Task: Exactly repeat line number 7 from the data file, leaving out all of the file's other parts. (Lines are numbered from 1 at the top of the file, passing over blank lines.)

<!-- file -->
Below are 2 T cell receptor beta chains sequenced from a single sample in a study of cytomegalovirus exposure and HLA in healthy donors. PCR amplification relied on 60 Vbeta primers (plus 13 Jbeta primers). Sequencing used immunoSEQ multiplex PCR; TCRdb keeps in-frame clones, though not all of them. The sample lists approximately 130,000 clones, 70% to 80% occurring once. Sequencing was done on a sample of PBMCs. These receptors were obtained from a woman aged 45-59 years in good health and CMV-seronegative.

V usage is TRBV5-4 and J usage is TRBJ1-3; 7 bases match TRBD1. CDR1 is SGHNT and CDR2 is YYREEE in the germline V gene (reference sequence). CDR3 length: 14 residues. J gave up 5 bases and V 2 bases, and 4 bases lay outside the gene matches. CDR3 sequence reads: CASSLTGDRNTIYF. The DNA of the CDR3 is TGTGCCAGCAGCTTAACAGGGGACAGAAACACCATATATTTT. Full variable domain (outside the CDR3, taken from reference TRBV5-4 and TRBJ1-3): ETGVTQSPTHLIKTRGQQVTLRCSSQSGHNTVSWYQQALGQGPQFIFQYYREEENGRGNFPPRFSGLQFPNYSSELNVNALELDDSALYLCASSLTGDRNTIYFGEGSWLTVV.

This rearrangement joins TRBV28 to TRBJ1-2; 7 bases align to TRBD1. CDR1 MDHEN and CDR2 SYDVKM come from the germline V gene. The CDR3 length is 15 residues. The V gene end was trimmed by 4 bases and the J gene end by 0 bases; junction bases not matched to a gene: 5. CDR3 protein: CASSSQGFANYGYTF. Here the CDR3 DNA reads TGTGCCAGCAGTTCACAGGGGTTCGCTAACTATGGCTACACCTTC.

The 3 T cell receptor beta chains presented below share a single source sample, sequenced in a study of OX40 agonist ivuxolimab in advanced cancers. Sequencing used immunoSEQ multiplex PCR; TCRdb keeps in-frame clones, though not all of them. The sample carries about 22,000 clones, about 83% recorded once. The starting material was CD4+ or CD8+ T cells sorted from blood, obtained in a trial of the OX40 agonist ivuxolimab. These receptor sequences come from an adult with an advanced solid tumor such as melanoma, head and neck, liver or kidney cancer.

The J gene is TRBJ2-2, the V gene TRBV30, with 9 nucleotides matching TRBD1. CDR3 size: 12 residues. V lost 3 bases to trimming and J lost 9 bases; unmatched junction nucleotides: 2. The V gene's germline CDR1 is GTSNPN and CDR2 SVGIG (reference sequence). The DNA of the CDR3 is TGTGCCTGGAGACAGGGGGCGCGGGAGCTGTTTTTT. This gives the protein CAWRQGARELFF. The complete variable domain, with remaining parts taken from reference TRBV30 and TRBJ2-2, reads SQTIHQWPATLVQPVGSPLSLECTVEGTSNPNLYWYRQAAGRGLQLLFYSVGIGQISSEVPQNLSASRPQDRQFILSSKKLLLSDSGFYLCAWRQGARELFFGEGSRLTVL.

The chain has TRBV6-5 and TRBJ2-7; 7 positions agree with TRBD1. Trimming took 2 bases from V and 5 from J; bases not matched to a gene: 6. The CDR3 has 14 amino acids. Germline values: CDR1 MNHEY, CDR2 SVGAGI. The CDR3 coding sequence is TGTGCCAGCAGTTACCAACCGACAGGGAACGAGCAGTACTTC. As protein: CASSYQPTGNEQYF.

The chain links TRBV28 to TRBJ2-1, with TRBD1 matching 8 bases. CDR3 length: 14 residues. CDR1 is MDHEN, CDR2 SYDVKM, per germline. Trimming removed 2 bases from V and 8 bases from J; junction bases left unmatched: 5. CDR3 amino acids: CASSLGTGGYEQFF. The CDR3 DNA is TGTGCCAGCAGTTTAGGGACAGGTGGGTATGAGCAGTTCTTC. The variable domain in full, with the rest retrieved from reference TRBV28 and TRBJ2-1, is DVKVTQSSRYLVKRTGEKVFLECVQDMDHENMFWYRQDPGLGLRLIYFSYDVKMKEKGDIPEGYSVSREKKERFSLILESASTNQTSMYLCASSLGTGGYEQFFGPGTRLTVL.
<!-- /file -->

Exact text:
The chain links TRBV28 to TRBJ2-1, with TRBD1 matching 8 bases. CDR3 length: 14 residues. CDR1 is MDHEN, CDR2 SYDVKM, per germline. Trimming removed 2 bases from V and 8 bases from J; junction bases left unmatched: 5. CDR3 amino acids: CASSLGTGGYEQFF. The CDR3 DNA is TGTGCCAGCAGTTTAGGGACAGGTGGGTATGAGCAGTTCTTC. The variable domain in full, with the rest retrieved from reference TRBV28 and TRBJ2-1, is DVKVTQSSRYLVKRTGEKVFLECVQDMDHENMFWYRQDPGLGLRLIYFSYDVKMKEKGDIPEGYSVSREKKERFSLILESASTNQTSMYLCASSLGTGGYEQFFGPGTRLTVL.